From the Five Lamps to Mountjoy
When we’ve finished hanging around the Five Lamps we head north by northwest along Portland Row. The route picks up some of that ol’ Georgian charm, much tarnished now by urban grime and shifts in demographic fortune. At Summerhill, we intersect with the well-worn artery connecting the city centre with Ballybough, further out to the north. This is Poor Town in Irish. Some other names in the vicinity are more optimistic: Mountjoy, Summerhill. But the feeling of Poor Town is all pervasive.
I recall sitting in a car in Ballybough back in the early nineties, waiting for a girl that worked with us. My companion says to me, apropos a dog balanced on three legs by a lamppost: “See that dog? That’s Tony Gregory’s brother’s dog.”
I’m working at Industrial etching on East Wall Road, smoking Players Navy Cut, sweaty and stubbled, jeans and skin stained with acid. Yet, if I were to scratch that mutt behind the ears, that would establish five degrees of separation between me and the apex of power. Me, the dog, Tony Gregory’s Brother, Tony Gregory and Taoiseach Charles J. Haughey. Tony was the eponymous focus of the Gregory deal in 1982, wherein, by guaranteeing support for Haughey’s Fianna Fail government, Ballybough would be guaranteed a tranche of funds. Hey, look at the place now!
These are the approaches to Croke Park, headquarters of the Gaelic Athletic Association. The GAA, founded in 1884, fostered a notion of Gaelic sport as a distinct entity. The codification of team sports was a recent phenomenon. Gaelic Football codified the traditional line of football as played here. Fielding (catching) was a feature, a high degree of physicality was allowed along with limited ball carrying, though kicking remained paramount. There was no offside, resulting in an allover hectic game.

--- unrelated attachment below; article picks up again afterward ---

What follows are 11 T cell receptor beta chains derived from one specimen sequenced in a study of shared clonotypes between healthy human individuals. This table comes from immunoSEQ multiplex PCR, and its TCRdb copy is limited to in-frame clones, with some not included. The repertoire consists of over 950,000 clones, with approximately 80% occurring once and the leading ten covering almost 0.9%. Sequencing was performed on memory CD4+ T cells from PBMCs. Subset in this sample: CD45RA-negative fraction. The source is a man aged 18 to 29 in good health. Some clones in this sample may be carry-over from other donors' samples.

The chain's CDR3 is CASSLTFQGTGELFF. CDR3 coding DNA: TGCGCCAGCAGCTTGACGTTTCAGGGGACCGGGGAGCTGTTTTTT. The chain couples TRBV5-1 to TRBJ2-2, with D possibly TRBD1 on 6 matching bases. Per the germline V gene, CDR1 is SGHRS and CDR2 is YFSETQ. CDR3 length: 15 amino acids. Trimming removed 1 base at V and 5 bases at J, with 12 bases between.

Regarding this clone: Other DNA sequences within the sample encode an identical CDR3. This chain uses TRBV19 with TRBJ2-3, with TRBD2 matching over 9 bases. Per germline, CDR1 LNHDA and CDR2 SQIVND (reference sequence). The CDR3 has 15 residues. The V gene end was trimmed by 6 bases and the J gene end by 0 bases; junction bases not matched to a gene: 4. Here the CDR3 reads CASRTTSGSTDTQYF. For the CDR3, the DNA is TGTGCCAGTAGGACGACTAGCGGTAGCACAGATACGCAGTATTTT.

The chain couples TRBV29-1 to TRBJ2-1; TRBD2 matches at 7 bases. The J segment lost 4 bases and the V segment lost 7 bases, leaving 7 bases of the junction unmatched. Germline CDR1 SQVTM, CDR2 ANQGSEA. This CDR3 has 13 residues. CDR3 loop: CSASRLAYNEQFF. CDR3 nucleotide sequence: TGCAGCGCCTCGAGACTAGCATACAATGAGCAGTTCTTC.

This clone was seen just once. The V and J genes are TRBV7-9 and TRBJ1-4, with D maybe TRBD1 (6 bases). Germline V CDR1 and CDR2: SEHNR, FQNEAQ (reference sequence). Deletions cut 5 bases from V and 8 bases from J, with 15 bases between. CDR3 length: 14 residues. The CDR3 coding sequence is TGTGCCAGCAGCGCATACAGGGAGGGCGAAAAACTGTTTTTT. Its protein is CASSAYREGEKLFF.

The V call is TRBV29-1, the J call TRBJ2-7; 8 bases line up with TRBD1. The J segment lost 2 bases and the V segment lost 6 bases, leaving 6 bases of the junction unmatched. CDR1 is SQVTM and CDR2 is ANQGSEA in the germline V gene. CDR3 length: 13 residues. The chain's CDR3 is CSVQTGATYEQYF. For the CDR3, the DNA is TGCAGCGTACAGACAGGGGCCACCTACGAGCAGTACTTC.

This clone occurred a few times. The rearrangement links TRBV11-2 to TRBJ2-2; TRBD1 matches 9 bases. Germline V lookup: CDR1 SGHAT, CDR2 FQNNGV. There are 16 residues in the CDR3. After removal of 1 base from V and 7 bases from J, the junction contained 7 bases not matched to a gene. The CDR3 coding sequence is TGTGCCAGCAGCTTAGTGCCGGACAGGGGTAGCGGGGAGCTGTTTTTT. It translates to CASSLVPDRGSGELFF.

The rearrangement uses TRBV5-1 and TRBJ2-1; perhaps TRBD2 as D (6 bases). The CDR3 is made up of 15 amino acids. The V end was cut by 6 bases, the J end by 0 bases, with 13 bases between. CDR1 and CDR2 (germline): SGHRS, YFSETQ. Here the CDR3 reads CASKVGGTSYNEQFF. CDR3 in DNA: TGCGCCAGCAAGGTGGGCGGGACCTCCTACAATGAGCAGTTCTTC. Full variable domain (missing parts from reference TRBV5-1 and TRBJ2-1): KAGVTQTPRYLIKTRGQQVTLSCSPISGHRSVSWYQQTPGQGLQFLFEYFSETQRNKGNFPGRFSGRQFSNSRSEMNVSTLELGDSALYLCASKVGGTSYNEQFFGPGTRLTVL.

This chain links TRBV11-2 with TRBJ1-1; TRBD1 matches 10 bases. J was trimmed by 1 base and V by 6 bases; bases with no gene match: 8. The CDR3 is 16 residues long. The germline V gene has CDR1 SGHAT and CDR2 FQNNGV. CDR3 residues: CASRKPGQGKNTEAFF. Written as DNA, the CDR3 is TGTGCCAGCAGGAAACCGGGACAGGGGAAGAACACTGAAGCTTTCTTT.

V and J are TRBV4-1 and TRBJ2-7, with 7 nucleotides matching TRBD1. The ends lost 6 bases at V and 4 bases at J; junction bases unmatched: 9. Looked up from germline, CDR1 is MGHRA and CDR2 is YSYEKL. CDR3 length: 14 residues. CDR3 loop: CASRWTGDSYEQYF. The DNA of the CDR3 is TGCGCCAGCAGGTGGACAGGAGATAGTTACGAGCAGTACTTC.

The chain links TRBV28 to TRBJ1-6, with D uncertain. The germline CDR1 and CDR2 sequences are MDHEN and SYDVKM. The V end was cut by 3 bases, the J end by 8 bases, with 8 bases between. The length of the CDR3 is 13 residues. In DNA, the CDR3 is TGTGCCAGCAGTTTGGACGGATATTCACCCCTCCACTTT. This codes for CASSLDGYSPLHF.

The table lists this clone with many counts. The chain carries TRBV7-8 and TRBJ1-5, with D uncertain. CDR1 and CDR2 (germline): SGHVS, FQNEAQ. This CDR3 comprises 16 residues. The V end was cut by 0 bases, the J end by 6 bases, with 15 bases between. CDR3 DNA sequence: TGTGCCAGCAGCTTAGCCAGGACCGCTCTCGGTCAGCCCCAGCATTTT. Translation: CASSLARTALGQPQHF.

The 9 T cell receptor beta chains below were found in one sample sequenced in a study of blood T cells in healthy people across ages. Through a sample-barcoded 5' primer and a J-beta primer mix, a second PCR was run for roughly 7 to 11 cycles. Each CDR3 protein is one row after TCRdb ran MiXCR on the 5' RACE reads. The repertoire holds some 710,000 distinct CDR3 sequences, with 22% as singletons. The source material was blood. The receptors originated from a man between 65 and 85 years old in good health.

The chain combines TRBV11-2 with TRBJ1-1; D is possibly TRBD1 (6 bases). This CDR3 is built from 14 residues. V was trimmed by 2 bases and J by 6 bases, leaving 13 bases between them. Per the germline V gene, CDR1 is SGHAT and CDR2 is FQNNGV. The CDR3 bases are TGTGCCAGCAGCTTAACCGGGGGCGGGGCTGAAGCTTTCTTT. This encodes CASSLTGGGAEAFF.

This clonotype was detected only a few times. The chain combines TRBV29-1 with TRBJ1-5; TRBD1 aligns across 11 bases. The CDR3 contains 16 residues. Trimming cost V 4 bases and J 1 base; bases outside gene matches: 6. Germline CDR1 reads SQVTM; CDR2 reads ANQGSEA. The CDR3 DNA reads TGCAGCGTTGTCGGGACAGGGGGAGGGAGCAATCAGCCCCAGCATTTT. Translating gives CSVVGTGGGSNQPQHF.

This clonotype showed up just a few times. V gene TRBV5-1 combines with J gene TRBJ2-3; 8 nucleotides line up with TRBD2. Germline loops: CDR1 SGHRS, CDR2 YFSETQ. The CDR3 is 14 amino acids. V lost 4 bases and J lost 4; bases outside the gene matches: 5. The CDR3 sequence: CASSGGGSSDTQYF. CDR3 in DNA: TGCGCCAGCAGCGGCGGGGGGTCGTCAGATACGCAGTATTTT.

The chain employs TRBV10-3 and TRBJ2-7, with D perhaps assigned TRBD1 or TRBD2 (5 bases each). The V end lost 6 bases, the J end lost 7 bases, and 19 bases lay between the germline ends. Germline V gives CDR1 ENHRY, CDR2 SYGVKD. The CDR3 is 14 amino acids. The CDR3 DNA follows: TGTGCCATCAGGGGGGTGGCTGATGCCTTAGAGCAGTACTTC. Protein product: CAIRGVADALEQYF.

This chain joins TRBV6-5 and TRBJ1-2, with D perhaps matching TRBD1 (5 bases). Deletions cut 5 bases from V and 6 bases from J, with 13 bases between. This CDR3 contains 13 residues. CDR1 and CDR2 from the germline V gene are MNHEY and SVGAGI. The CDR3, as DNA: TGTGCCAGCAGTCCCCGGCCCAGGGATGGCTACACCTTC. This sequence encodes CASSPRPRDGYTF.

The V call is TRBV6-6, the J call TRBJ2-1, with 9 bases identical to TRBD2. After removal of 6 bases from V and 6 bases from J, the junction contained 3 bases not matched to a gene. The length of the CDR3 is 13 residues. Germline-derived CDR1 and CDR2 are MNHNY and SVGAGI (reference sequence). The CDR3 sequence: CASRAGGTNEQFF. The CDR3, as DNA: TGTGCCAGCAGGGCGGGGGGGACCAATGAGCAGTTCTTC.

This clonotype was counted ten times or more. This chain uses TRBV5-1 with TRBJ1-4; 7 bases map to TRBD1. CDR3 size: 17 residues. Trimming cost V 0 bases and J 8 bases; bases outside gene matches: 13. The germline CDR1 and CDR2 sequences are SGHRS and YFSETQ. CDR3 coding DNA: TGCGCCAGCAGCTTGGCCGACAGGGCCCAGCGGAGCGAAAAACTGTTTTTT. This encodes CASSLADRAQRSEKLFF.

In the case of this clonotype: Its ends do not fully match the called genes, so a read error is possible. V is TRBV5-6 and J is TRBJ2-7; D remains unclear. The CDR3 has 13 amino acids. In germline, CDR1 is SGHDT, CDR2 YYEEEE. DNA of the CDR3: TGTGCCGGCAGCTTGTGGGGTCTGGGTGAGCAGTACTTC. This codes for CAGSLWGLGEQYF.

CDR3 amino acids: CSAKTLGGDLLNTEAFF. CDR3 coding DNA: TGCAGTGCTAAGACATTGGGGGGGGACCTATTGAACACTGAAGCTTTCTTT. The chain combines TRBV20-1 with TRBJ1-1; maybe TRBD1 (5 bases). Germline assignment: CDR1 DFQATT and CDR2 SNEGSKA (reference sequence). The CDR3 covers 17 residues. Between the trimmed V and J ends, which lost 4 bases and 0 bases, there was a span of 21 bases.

Hurling is akin to hockey, but more physical and expansive. The ball may be caught and carried and propelled aerially. The Scottish version, Shinty, is more earthbound but offers a slight international angle. Burly Australian Rules gives Gaelic Football an international outlet in Compromise Rules. Its success is debatable, but there are some good punch-ups so we won’t give up on it yet.
On match days approach roads become rivers of humanity in high flood. The huge stadium is masked by red brick houses. It’s an impressive confection when it reveals itself. Madeover at the turn of the century, it holds eighty two thousand and is the third largest sports stadium in Europe. All Ireland finals are hosted in September. The Dubs, at time of writing, have just won their third football title in a row. The Cats of Kilkenny have been lords of hurling for an age, though fading now. Galway are current champs.
There are tours of the stadium, encompassing the history of the GAA and an impressive sky walk where Dublin is spread at your feet. The history is deeply entwined with the Nation’s. During the War of Independence, Croke Park was the setting for Bloody Sunday, November 1920. Following Michael Collins’s strike against Castle spies, the Cairo Gang, British Auxiliary forces and RIC attacked killing two players and twelve spectators including women and children. Another massacre almost fifty years later would also claim the title Bloody Sunday. The British Army killing of thirteen civilians in Derry in 1969 informed U2’s song. Bono’s intent is stringently non-violent though.
I can’t believe the news today
I can’t close my eyes and make it go away
How long, how long must we sing this song?
I’m more inclined to visit Croke Park for the music. I once walked all the way from Crumlin with several hundred to see Thin Lizzy play a free concert, footing the bill for Dickie Rock. I’ve swam the streets with the rivers of thousands to hear U2, the Red Hot Chili Peppers and Bruce Springsteen pound it out under floodlights and soaring stands.